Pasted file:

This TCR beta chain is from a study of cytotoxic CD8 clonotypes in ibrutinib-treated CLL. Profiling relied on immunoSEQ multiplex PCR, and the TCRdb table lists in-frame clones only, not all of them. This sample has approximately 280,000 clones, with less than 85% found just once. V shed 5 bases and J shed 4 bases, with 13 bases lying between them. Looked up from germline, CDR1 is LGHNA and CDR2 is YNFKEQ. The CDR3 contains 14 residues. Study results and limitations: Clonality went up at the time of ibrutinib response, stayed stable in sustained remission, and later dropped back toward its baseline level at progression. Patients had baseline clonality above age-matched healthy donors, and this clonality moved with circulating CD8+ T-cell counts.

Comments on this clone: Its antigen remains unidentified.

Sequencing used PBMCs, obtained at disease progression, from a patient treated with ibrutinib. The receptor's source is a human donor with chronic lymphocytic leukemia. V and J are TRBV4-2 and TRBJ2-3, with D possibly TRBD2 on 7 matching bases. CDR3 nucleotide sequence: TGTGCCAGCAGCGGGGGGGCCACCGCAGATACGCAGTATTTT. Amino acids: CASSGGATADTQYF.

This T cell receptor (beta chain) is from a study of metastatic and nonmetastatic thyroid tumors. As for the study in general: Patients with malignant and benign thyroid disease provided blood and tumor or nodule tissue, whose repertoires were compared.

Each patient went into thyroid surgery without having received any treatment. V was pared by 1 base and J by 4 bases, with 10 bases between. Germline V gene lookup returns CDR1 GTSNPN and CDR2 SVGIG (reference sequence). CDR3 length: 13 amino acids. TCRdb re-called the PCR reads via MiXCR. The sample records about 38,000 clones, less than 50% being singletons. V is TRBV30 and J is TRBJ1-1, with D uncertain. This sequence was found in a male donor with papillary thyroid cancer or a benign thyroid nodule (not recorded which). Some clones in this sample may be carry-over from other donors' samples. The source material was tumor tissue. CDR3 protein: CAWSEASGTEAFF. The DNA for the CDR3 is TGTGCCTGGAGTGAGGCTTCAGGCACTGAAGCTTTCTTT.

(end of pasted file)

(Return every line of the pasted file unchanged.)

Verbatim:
This TCR beta chain is from a study of cytotoxic CD8 clonotypes in ibrutinib-treated CLL. Profiling relied on immunoSEQ multiplex PCR, and the TCRdb table lists in-frame clones only, not all of them. This sample has approximately 280,000 clones, with less than 85% found just once. V shed 5 bases and J shed 4 bases, with 13 bases lying between them. Looked up from germline, CDR1 is LGHNA and CDR2 is YNFKEQ. The CDR3 contains 14 residues. Study results and limitations: Clonality went up at the time of ibrutinib response, stayed stable in sustained remission, and later dropped back toward its baseline level at progression. Patients had baseline clonality above age-matched healthy donors, and this clonality moved with circulating CD8+ T-cell counts.

Comments on this clone: Its antigen remains unidentified.

Sequencing used PBMCs, obtained at disease progression, from a patient treated with ibrutinib. The receptor's source is a human donor with chronic lymphocytic leukemia. V and J are TRBV4-2 and TRBJ2-3, with D possibly TRBD2 on 7 matching bases. CDR3 nucleotide sequence: TGTGCCAGCAGCGGGGGGGCCACCGCAGATACGCAGTATTTT. Amino acids: CASSGGATADTQYF.

This T cell receptor (beta chain) is from a study of metastatic and nonmetastatic thyroid tumors. As for the study in general: Patients with malignant and benign thyroid disease provided blood and tumor or nodule tissue, whose repertoires were compared.

Each patient went into thyroid surgery without having received any treatment. V was pared by 1 base and J by 4 bases, with 10 bases between. Germline V gene lookup returns CDR1 GTSNPN and CDR2 SVGIG (reference sequence). CDR3 length: 13 amino acids. TCRdb re-called the PCR reads via MiXCR. The sample records about 38,000 clones, less than 50% being singletons. V is TRBV30 and J is TRBJ1-1, with D uncertain. This sequence was found in a male donor with papillary thyroid cancer or a benign thyroid nodule (not recorded which). Some clones in this sample may be carry-over from other donors' samples. The source material was tumor tissue. CDR3 protein: CAWSEASGTEAFF. The DNA for the CDR3 is TGTGCCTGGAGTGAGGCTTCAGGCACTGAAGCTTTCTTT.